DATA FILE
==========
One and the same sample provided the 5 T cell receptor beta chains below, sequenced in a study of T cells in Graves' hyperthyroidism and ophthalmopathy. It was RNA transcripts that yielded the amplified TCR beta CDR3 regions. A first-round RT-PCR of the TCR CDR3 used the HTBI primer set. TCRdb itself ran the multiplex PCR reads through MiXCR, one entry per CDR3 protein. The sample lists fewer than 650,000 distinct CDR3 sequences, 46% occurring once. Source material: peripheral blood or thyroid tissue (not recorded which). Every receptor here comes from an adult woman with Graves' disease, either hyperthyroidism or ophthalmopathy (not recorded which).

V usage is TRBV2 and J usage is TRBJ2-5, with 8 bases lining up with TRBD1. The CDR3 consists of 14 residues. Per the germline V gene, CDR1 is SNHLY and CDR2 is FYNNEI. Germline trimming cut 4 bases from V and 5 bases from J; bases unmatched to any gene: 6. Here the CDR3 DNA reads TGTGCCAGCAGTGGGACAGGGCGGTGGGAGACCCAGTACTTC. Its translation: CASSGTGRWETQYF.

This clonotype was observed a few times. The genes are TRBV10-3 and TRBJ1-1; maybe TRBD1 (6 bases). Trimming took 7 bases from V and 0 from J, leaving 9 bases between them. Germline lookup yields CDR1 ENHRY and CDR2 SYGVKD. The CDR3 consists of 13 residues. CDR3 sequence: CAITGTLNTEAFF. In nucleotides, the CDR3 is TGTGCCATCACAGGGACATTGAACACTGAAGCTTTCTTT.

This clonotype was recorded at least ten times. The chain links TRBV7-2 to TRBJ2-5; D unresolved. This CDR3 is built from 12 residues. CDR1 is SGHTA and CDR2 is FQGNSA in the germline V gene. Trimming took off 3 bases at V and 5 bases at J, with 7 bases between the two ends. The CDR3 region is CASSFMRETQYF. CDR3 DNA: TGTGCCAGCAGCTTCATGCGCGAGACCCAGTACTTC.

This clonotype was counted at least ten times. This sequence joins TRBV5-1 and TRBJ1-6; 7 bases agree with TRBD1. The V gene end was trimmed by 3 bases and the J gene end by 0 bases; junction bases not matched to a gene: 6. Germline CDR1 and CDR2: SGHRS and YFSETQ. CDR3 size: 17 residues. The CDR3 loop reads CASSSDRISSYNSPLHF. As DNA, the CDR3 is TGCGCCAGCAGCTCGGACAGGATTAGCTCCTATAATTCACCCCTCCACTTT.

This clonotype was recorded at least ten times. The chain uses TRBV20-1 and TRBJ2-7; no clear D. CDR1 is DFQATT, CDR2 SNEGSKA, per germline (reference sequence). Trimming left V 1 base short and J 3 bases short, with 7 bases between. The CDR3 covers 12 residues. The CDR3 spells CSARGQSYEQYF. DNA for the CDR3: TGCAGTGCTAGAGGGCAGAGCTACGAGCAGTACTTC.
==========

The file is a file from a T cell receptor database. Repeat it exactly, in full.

One and the same sample provided the 5 T cell receptor beta chains below, sequenced in a study of T cells in Graves' hyperthyroidism and ophthalmopathy. It was RNA transcripts that yielded the amplified TCR beta CDR3 regions. A first-round RT-PCR of the TCR CDR3 used the HTBI primer set. TCRdb itself ran the multiplex PCR reads through MiXCR, one entry per CDR3 protein. The sample lists fewer than 650,000 distinct CDR3 sequences, 46% occurring once. Source material: peripheral blood or thyroid tissue (not recorded which). Every receptor here comes from an adult woman with Graves' disease, either hyperthyroidism or ophthalmopathy (not recorded which).

V usage is TRBV2 and J usage is TRBJ2-5, with 8 bases lining up with TRBD1. The CDR3 consists of 14 residues. Per the germline V gene, CDR1 is SNHLY and CDR2 is FYNNEI. Germline trimming cut 4 bases from V and 5 bases from J; bases unmatched to any gene: 6. Here the CDR3 DNA reads TGTGCCAGCAGTGGGACAGGGCGGTGGGAGACCCAGTACTTC. Its translation: CASSGTGRWETQYF.

This clonotype was observed a few times. The genes are TRBV10-3 and TRBJ1-1; maybe TRBD1 (6 bases). Trimming took 7 bases from V and 0 from J, leaving 9 bases between them. Germline lookup yields CDR1 ENHRY and CDR2 SYGVKD. The CDR3 consists of 13 residues. CDR3 sequence: CAITGTLNTEAFF. In nucleotides, the CDR3 is TGTGCCATCACAGGGACATTGAACACTGAAGCTTTCTTT.

This clonotype was recorded at least ten times. The chain links TRBV7-2 to TRBJ2-5; D unresolved. This CDR3 is built from 12 residues. CDR1 is SGHTA and CDR2 is FQGNSA in the germline V gene. Trimming took off 3 bases at V and 5 bases at J, with 7 bases between the two ends. The CDR3 region is CASSFMRETQYF. CDR3 DNA: TGTGCCAGCAGCTTCATGCGCGAGACCCAGTACTTC.

This clonotype was counted at least ten times. This sequence joins TRBV5-1 and TRBJ1-6; 7 bases agree with TRBD1. The V gene end was trimmed by 3 bases and the J gene end by 0 bases; junction bases not matched to a gene: 6. Germline CDR1 and CDR2: SGHRS and YFSETQ. CDR3 size: 17 residues. The CDR3 loop reads CASSSDRISSYNSPLHF. As DNA, the CDR3 is TGCGCCAGCAGCTCGGACAGGATTAGCTCCTATAATTCACCCCTCCACTTT.

This clonotype was recorded at least ten times. The chain uses TRBV20-1 and TRBJ2-7; no clear D. CDR1 is DFQATT, CDR2 SNEGSKA, per germline (reference sequence). Trimming left V 1 base short and J 3 bases short, with 7 bases between. The CDR3 covers 12 residues. The CDR3 spells CSARGQSYEQYF. DNA for the CDR3: TGCAGTGCTAGAGGGCAGAGCTACGAGCAGTACTTC.